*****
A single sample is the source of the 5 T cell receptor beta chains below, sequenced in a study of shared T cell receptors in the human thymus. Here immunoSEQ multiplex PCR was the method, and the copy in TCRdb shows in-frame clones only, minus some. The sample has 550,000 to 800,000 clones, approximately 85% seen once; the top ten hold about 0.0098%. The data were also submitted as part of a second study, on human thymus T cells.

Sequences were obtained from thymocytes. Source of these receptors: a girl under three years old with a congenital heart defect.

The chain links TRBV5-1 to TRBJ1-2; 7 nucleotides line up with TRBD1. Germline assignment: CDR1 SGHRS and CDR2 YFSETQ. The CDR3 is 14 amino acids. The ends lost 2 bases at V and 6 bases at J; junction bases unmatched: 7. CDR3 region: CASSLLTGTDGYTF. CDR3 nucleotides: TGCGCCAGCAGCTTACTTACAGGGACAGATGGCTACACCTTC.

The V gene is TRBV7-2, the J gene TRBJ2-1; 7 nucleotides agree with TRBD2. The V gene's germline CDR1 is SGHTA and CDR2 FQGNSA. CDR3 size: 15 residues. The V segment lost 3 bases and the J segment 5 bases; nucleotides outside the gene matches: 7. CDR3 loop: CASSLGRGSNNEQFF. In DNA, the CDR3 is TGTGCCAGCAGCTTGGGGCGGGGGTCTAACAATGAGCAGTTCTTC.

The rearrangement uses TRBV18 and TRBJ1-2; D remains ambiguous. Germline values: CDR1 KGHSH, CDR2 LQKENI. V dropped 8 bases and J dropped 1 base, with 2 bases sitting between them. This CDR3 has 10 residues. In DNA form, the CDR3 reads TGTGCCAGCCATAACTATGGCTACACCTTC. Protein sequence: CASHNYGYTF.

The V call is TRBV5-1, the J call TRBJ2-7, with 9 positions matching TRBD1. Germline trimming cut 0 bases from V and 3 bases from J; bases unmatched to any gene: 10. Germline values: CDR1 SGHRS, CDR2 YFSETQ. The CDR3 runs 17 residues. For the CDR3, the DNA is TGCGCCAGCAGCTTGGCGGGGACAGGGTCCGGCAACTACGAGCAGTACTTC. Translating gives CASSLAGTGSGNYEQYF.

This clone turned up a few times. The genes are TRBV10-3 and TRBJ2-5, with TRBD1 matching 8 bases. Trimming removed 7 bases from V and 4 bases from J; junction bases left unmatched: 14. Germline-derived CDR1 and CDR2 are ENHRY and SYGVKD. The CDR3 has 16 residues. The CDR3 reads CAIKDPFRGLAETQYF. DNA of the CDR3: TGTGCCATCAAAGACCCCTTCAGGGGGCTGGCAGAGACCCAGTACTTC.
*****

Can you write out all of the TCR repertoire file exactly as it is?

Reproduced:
A single sample is the source of the 5 T cell receptor beta chains below, sequenced in a study of shared T cell receptors in the human thymus. Here immunoSEQ multiplex PCR was the method, and the copy in TCRdb shows in-frame clones only, minus some. The sample has 550,000 to 800,000 clones, approximately 85% seen once; the top ten hold about 0.0098%. The data were also submitted as part of a second study, on human thymus T cells.

Sequences were obtained from thymocytes. Source of these receptors: a girl under three years old with a congenital heart defect.

The chain links TRBV5-1 to TRBJ1-2; 7 nucleotides line up with TRBD1. Germline assignment: CDR1 SGHRS and CDR2 YFSETQ. The CDR3 is 14 amino acids. The ends lost 2 bases at V and 6 bases at J; junction bases unmatched: 7. CDR3 region: CASSLLTGTDGYTF. CDR3 nucleotides: TGCGCCAGCAGCTTACTTACAGGGACAGATGGCTACACCTTC.

The V gene is TRBV7-2, the J gene TRBJ2-1; 7 nucleotides agree with TRBD2. The V gene's germline CDR1 is SGHTA and CDR2 FQGNSA. CDR3 size: 15 residues. The V segment lost 3 bases and the J segment 5 bases; nucleotides outside the gene matches: 7. CDR3 loop: CASSLGRGSNNEQFF. In DNA, the CDR3 is TGTGCCAGCAGCTTGGGGCGGGGGTCTAACAATGAGCAGTTCTTC.

The rearrangement uses TRBV18 and TRBJ1-2; D remains ambiguous. Germline values: CDR1 KGHSH, CDR2 LQKENI. V dropped 8 bases and J dropped 1 base, with 2 bases sitting between them. This CDR3 has 10 residues. In DNA form, the CDR3 reads TGTGCCAGCCATAACTATGGCTACACCTTC. Protein sequence: CASHNYGYTF.

The V call is TRBV5-1, the J call TRBJ2-7, with 9 positions matching TRBD1. Germline trimming cut 0 bases from V and 3 bases from J; bases unmatched to any gene: 10. Germline values: CDR1 SGHRS, CDR2 YFSETQ. The CDR3 runs 17 residues. For the CDR3, the DNA is TGCGCCAGCAGCTTGGCGGGGACAGGGTCCGGCAACTACGAGCAGTACTTC. Translating gives CASSLAGTGSGNYEQYF.

This clone turned up a few times. The genes are TRBV10-3 and TRBJ2-5, with TRBD1 matching 8 bases. Trimming removed 7 bases from V and 4 bases from J; junction bases left unmatched: 14. Germline-derived CDR1 and CDR2 are ENHRY and SYGVKD. The CDR3 has 16 residues. The CDR3 reads CAIKDPFRGLAETQYF. DNA of the CDR3: TGTGCCATCAAAGACCCCTTCAGGGGGCTGGCAGAGACCCAGTACTTC.